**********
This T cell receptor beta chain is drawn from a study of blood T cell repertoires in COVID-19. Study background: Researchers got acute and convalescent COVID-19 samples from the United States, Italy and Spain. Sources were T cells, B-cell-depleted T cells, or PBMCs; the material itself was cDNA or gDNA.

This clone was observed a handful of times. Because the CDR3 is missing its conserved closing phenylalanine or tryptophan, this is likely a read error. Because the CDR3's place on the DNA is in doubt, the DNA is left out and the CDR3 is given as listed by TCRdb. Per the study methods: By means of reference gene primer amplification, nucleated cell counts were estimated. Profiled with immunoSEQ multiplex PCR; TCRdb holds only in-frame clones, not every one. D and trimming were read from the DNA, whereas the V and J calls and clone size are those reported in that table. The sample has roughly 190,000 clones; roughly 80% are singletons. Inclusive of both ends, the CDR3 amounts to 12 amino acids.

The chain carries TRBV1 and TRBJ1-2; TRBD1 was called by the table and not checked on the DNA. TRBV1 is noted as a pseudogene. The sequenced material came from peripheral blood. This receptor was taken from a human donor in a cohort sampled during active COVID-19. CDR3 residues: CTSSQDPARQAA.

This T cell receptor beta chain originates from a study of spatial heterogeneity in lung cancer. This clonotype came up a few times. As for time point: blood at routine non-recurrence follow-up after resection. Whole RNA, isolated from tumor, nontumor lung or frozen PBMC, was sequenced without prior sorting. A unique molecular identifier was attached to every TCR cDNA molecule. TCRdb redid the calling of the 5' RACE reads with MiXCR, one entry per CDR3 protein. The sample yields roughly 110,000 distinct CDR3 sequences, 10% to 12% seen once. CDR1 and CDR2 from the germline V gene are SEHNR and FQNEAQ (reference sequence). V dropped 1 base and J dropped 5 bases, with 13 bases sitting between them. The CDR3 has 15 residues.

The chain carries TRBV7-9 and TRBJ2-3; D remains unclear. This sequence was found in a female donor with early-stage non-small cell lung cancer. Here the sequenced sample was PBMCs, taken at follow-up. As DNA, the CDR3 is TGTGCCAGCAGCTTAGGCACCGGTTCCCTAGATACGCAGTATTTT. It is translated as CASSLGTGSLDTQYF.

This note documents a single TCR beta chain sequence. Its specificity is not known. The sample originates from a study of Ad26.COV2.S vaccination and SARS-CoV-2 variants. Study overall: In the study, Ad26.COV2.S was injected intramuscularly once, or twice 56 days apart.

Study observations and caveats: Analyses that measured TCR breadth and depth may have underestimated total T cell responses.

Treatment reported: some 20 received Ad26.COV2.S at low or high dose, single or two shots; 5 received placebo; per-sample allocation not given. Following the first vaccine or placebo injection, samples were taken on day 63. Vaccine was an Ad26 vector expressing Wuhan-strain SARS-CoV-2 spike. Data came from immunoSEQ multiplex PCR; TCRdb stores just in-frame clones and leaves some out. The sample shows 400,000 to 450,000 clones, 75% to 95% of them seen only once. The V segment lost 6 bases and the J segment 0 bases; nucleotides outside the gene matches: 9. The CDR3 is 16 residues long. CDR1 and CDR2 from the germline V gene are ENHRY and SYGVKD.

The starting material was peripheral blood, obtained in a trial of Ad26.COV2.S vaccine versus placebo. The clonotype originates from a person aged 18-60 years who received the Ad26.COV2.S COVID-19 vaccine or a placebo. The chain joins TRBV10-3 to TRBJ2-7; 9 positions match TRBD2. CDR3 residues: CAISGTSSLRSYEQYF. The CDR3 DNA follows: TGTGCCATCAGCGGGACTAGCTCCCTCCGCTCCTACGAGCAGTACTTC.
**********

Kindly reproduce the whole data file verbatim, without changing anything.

This T cell receptor beta chain is drawn from a study of blood T cell repertoires in COVID-19. Study background: Researchers got acute and convalescent COVID-19 samples from the United States, Italy and Spain. Sources were T cells, B-cell-depleted T cells, or PBMCs; the material itself was cDNA or gDNA.

This clone was observed a handful of times. Because the CDR3 is missing its conserved closing phenylalanine or tryptophan, this is likely a read error. Because the CDR3's place on the DNA is in doubt, the DNA is left out and the CDR3 is given as listed by TCRdb. Per the study methods: By means of reference gene primer amplification, nucleated cell counts were estimated. Profiled with immunoSEQ multiplex PCR; TCRdb holds only in-frame clones, not every one. D and trimming were read from the DNA, whereas the V and J calls and clone size are those reported in that table. The sample has roughly 190,000 clones; roughly 80% are singletons. Inclusive of both ends, the CDR3 amounts to 12 amino acids.

The chain carries TRBV1 and TRBJ1-2; TRBD1 was called by the table and not checked on the DNA. TRBV1 is noted as a pseudogene. The sequenced material came from peripheral blood. This receptor was taken from a human donor in a cohort sampled during active COVID-19. CDR3 residues: CTSSQDPARQAA.

This T cell receptor beta chain originates from a study of spatial heterogeneity in lung cancer. This clonotype came up a few times. As for time point: blood at routine non-recurrence follow-up after resection. Whole RNA, isolated from tumor, nontumor lung or frozen PBMC, was sequenced without prior sorting. A unique molecular identifier was attached to every TCR cDNA molecule. TCRdb redid the calling of the 5' RACE reads with MiXCR, one entry per CDR3 protein. The sample yields roughly 110,000 distinct CDR3 sequences, 10% to 12% seen once. CDR1 and CDR2 from the germline V gene are SEHNR and FQNEAQ (reference sequence). V dropped 1 base and J dropped 5 bases, with 13 bases sitting between them. The CDR3 has 15 residues.

The chain carries TRBV7-9 and TRBJ2-3; D remains unclear. This sequence was found in a female donor with early-stage non-small cell lung cancer. Here the sequenced sample was PBMCs, taken at follow-up. As DNA, the CDR3 is TGTGCCAGCAGCTTAGGCACCGGTTCCCTAGATACGCAGTATTTT. It is translated as CASSLGTGSLDTQYF.

This note documents a single TCR beta chain sequence. Its specificity is not known. The sample originates from a study of Ad26.COV2.S vaccination and SARS-CoV-2 variants. Study overall: In the study, Ad26.COV2.S was injected intramuscularly once, or twice 56 days apart.

Study observations and caveats: Analyses that measured TCR breadth and depth may have underestimated total T cell responses.

Treatment reported: some 20 received Ad26.COV2.S at low or high dose, single or two shots; 5 received placebo; per-sample allocation not given. Following the first vaccine or placebo injection, samples were taken on day 63. Vaccine was an Ad26 vector expressing Wuhan-strain SARS-CoV-2 spike. Data came from immunoSEQ multiplex PCR; TCRdb stores just in-frame clones and leaves some out. The sample shows 400,000 to 450,000 clones, 75% to 95% of them seen only once. The V segment lost 6 bases and the J segment 0 bases; nucleotides outside the gene matches: 9. The CDR3 is 16 residues long. CDR1 and CDR2 from the germline V gene are ENHRY and SYGVKD.

The starting material was peripheral blood, obtained in a trial of Ad26.COV2.S vaccine versus placebo. The clonotype originates from a person aged 18-60 years who received the Ad26.COV2.S COVID-19 vaccine or a placebo. The chain joins TRBV10-3 to TRBJ2-7; 9 positions match TRBD2. CDR3 residues: CAISGTSSLRSYEQYF. The CDR3 DNA follows: TGTGCCATCAGCGGGACTAGCTCCCTCCGCTCCTACGAGCAGTACTTC.